Monday, November 10, 2008

Sans Souci Studios At Studio Place Arts

It's beginning to feel (a little bit, anyway) like Christmas, which means it's time for the annual Celebrate Studio Place Arts Member Show! The show will run from November 18 through December 31, with the opening reception on Saturday, November 22, from 4PM to 6PM. Several of my masks will be included.

Studio Place Arts (or SPA, as it's known to its friends) — is a community center for the visual arts that has operated in Central Vermont for more than seven years. Located in a building that was once considered a "blight spot" in downtown Barre and nearly torn down, SPA now houses numerous artists' studios, holds eclectic art exhibitions and offers a wide range of arts and crafts classes to the community. For more information about SPA, please visit

Hours of operation will be:

November 18 through December 6, Tuesday through Friday 10AM to 5PM; Saturday 12PM to 4PM. (Closed for Thanksgiving, November 27)

December 8 through December 23, Tuesday through Friday 10AM to 5PM; Thursday 10AM to 8PM (late hours);Saturday 10AM to 4PM;Sunday 12PM to 4PM.

December 24, Monday, 10AM to 1PM

December 26 through December 31, Friday, 12PM to 4PM, Saturday 12PM to 4PM, Monday and Tuesday 10AM to 5PM, Wednesday 10AM to 1PM.

Hope to see you there!

Monday, November 03, 2008

Halloween At Sans Souci Studios

We geared up our Halloween celebrations this year by going to "The Enchanted Forest" at Hubbard Park in Montpelier, put on by Montpelier Parks and Recreation. This consists of tours guided by costumed characters of different kinds of performances (storytelling, dancing, etc) staged in the woods. One favorite was "The Trolls", pictured above. I really wish I knew who did these masks! Next year, I hope to participate (or rather, volunteer Brian to participate!) as either a masked guide or storyteller. I'm putting it here so you all can hold me to it!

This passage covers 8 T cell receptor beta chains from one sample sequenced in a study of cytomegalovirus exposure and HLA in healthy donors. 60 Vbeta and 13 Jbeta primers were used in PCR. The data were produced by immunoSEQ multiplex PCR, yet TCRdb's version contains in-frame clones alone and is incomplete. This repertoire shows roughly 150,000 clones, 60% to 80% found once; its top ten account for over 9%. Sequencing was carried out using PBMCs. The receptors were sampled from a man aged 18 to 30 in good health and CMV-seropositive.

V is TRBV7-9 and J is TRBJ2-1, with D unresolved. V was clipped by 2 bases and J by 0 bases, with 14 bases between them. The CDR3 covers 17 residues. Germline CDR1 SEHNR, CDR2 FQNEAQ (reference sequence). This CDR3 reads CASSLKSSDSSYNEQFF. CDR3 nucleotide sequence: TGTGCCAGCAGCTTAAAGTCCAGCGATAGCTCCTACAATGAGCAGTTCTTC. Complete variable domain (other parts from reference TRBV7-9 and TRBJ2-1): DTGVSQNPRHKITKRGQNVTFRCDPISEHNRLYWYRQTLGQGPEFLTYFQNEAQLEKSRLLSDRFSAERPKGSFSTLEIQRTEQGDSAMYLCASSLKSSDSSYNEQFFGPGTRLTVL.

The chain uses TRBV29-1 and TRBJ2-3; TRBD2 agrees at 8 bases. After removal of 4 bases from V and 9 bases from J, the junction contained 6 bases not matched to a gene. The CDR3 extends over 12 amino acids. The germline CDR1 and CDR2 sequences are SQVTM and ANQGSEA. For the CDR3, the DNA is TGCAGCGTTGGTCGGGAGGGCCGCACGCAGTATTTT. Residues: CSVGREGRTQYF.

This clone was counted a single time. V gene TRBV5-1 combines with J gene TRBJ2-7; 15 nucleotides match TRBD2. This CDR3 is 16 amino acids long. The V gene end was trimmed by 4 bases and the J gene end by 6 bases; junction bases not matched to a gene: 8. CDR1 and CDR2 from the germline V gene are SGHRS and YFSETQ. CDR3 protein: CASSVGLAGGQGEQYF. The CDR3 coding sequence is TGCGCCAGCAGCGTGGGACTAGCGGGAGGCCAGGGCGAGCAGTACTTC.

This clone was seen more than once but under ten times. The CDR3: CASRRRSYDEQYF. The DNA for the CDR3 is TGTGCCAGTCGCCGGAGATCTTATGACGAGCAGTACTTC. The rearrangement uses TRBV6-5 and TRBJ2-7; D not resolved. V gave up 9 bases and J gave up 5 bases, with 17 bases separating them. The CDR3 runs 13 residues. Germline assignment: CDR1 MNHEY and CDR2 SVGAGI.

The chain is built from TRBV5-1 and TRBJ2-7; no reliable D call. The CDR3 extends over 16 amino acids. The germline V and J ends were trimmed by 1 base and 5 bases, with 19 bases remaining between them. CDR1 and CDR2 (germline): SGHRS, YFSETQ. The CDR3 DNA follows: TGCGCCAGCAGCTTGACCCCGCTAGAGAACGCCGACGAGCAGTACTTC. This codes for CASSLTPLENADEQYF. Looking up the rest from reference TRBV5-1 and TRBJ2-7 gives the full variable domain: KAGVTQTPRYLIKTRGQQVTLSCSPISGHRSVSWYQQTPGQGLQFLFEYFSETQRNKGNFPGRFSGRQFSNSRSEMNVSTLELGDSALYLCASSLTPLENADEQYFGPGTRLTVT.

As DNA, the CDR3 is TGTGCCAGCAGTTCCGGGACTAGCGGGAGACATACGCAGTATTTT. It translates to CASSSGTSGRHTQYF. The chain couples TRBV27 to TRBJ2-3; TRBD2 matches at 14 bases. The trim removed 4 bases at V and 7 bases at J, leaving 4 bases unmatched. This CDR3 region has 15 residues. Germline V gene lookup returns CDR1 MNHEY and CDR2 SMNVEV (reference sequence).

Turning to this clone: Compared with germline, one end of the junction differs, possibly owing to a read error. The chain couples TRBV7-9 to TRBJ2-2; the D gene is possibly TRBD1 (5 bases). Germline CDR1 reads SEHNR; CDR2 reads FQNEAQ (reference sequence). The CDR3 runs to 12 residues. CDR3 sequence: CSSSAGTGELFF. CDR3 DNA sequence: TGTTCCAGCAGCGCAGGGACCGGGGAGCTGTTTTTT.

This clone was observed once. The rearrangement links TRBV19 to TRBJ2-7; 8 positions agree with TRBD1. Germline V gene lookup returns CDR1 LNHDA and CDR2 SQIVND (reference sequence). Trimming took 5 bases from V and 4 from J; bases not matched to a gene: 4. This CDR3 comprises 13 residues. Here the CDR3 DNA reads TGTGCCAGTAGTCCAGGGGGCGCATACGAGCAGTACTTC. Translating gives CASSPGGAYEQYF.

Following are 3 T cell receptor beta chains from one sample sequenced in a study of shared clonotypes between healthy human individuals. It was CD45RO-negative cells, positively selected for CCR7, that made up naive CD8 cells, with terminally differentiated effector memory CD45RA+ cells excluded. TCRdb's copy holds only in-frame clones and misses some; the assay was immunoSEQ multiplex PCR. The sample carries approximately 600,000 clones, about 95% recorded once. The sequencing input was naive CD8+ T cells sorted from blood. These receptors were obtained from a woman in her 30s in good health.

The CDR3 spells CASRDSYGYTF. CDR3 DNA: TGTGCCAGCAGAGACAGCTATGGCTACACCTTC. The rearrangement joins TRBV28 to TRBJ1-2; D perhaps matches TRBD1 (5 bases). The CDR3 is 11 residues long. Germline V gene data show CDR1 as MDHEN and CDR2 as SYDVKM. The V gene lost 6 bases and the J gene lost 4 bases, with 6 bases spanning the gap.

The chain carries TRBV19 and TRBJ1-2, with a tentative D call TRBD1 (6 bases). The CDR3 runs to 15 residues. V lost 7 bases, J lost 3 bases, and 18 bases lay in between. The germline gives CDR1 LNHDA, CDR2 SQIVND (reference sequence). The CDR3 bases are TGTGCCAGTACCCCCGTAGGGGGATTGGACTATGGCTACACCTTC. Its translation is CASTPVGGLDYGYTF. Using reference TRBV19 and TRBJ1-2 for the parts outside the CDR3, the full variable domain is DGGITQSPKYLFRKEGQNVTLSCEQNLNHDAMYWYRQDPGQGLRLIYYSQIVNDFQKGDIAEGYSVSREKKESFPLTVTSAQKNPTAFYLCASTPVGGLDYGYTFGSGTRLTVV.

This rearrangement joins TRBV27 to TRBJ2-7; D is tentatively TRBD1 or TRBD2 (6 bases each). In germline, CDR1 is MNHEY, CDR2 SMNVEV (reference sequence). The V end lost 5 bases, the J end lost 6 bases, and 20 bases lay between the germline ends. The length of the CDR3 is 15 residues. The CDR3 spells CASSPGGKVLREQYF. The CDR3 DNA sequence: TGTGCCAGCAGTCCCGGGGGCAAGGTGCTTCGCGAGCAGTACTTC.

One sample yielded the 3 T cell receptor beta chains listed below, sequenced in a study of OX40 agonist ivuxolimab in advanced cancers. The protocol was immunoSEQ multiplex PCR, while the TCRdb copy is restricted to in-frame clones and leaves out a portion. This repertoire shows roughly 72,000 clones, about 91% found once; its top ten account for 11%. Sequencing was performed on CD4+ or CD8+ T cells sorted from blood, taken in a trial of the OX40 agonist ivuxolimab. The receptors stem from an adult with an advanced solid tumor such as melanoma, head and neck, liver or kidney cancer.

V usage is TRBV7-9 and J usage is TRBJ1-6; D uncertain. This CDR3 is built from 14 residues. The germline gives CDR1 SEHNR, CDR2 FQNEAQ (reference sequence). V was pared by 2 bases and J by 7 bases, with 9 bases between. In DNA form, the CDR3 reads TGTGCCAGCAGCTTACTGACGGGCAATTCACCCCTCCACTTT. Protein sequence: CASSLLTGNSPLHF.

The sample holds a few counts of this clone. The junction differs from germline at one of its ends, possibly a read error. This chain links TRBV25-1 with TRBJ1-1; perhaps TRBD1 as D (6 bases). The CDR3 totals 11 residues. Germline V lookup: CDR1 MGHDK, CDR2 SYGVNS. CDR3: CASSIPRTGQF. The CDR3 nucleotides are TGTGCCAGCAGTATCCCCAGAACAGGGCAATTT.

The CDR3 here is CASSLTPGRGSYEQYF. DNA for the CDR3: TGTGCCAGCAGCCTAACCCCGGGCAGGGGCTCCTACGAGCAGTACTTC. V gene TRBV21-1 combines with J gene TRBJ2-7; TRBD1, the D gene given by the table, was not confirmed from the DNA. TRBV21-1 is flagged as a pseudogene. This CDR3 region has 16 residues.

Isabelle's Wall-E costume. Brian made the gloves, Isabelle and I painted the box, and Isabelle did the lettering, made the green buttons, and colored the mask. After being accustomed to spending twenty plus hours on a single mask, it was very strange to make this Wall-E mask in about two seconds. As in, find an image online, enlarge it to the correct size in Corel-Paint, and print it out. Viola!

I wore the unicorn mask and Brian wore his suit and clerical collar from seminary. (Scary!) Isabelle didn't think it was fair that I had a unicorn mask and Brian didn't, so she made him this one. She explained to me that you wear it by holding it up to one side of your face, so that it doesn't cover your eyes and you can see well. Interesting design!